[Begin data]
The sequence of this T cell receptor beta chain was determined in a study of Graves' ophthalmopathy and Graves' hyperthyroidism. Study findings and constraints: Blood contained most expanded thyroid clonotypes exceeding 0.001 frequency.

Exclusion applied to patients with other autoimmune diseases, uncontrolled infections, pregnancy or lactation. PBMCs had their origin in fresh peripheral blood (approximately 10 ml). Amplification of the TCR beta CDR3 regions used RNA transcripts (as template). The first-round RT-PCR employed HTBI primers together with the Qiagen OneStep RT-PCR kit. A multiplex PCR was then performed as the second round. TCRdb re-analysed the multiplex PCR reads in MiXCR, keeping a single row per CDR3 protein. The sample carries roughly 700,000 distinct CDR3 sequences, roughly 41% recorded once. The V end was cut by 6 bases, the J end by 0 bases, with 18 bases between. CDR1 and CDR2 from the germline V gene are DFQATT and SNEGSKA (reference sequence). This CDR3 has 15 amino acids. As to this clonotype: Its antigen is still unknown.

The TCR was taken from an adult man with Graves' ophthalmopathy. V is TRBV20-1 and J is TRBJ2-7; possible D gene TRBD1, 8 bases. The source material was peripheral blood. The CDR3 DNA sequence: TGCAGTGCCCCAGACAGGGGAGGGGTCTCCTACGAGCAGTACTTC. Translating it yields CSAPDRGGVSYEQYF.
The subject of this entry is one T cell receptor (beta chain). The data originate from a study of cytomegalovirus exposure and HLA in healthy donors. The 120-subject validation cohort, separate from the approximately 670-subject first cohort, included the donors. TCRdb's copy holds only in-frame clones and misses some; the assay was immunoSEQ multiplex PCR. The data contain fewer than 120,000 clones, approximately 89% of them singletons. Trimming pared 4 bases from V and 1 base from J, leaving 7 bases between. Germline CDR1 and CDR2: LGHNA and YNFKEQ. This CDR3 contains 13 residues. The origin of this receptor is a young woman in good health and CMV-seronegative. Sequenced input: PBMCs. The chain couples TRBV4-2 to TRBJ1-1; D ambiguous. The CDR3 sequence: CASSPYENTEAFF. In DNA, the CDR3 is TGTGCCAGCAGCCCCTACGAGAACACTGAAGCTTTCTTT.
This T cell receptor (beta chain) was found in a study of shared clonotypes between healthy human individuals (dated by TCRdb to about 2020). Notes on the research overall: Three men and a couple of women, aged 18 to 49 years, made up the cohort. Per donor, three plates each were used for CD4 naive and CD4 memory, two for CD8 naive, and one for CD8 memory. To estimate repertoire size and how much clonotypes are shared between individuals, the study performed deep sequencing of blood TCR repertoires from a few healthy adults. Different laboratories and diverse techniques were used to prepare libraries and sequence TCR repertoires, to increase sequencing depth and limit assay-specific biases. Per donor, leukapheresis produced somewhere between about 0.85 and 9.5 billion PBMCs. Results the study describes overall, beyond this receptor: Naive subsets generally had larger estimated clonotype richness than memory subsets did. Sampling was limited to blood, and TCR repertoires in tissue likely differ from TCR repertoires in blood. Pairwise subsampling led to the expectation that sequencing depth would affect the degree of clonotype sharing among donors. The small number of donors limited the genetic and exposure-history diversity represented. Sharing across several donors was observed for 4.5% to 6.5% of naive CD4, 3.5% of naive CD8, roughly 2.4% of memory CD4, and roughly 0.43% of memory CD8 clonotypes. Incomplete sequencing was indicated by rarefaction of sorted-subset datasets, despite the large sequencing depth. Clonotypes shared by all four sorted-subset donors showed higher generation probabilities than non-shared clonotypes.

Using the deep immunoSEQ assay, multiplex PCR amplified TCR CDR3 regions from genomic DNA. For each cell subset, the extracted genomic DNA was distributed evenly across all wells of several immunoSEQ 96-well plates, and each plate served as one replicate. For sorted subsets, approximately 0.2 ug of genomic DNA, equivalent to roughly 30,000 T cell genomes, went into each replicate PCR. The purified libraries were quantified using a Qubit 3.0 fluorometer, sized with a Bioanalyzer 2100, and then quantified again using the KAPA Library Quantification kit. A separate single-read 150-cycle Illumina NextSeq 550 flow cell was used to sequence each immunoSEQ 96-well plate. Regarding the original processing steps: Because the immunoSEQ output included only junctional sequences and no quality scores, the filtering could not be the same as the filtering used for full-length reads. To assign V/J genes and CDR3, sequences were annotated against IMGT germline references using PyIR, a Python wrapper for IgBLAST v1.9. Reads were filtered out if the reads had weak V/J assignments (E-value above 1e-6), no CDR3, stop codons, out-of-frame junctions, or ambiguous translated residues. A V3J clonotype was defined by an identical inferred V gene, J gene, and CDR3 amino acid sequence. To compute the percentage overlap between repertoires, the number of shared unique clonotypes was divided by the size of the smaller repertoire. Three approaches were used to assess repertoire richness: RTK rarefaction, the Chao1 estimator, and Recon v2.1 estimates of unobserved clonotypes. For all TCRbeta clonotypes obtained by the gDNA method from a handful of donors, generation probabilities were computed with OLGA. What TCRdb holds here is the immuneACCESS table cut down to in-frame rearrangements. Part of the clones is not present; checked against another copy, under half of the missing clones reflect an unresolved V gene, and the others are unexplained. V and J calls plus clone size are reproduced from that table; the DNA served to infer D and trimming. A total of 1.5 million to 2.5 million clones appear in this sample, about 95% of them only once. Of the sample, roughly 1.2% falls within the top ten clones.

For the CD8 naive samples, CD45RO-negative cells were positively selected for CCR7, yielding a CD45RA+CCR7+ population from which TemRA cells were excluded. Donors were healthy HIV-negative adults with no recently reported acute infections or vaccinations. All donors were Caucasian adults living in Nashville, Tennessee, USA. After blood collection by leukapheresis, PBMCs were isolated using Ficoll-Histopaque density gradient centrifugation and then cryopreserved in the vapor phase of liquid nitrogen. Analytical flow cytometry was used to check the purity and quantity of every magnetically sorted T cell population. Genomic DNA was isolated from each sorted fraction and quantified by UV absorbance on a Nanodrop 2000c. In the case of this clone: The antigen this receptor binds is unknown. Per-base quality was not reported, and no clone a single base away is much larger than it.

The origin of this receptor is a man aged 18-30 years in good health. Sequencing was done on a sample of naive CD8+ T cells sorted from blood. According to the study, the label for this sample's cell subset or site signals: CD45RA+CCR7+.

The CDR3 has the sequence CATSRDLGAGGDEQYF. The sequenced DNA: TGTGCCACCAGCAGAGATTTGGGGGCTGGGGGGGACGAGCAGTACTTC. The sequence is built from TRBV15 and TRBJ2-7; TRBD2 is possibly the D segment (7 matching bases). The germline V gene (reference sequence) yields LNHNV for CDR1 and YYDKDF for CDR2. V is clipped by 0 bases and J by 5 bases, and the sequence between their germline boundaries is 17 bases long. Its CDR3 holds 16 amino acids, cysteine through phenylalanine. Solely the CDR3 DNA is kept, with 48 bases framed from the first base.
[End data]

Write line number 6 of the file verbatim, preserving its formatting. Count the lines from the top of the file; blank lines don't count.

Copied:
Using the deep immunoSEQ assay, multiplex PCR amplified TCR CDR3 regions from genomic DNA. For each cell subset, the extracted genomic DNA was distributed evenly across all wells of several immunoSEQ 96-well plates, and each plate served as one replicate. For sorted subsets, approximately 0.2 ug of genomic DNA, equivalent to roughly 30,000 T cell genomes, went into each replicate PCR. The purified libraries were quantified using a Qubit 3.0 fluorometer, sized with a Bioanalyzer 2100, and then quantified again using the KAPA Library Quantification kit. A separate single-read 150-cycle Illumina NextSeq 550 flow cell was used to sequence each immunoSEQ 96-well plate. Regarding the original processing steps: Because the immunoSEQ output included only junctional sequences and no quality scores, the filtering could not be the same as the filtering used for full-length reads. To assign V/J genes and CDR3, sequences were annotated against IMGT germline references using PyIR, a Python wrapper for IgBLAST v1.9. Reads were filtered out if the reads had weak V/J assignments (E-value above 1e-6), no CDR3, stop codons, out-of-frame junctions, or ambiguous translated residues. A V3J clonotype was defined by an identical inferred V gene, J gene, and CDR3 amino acid sequence. To compute the percentage overlap between repertoires, the number of shared unique clonotypes was divided by the size of the smaller repertoire. Three approaches were used to assess repertoire richness: RTK rarefaction, the Chao1 estimator, and Recon v2.1 estimates of unobserved clonotypes. For all TCRbeta clonotypes obtained by the gDNA method from a handful of donors, generation probabilities were computed with OLGA. What TCRdb holds here is the immuneACCESS table cut down to in-frame rearrangements. Part of the clones is not present; checked against another copy, under half of the missing clones reflect an unresolved V gene, and the others are unexplained. V and J calls plus clone size are reproduced from that table; the DNA served to infer D and trimming. A total of 1.5 million to 2.5 million clones appear in this sample, about 95% of them only once. Of the sample, roughly 1.2% falls within the top ten clones.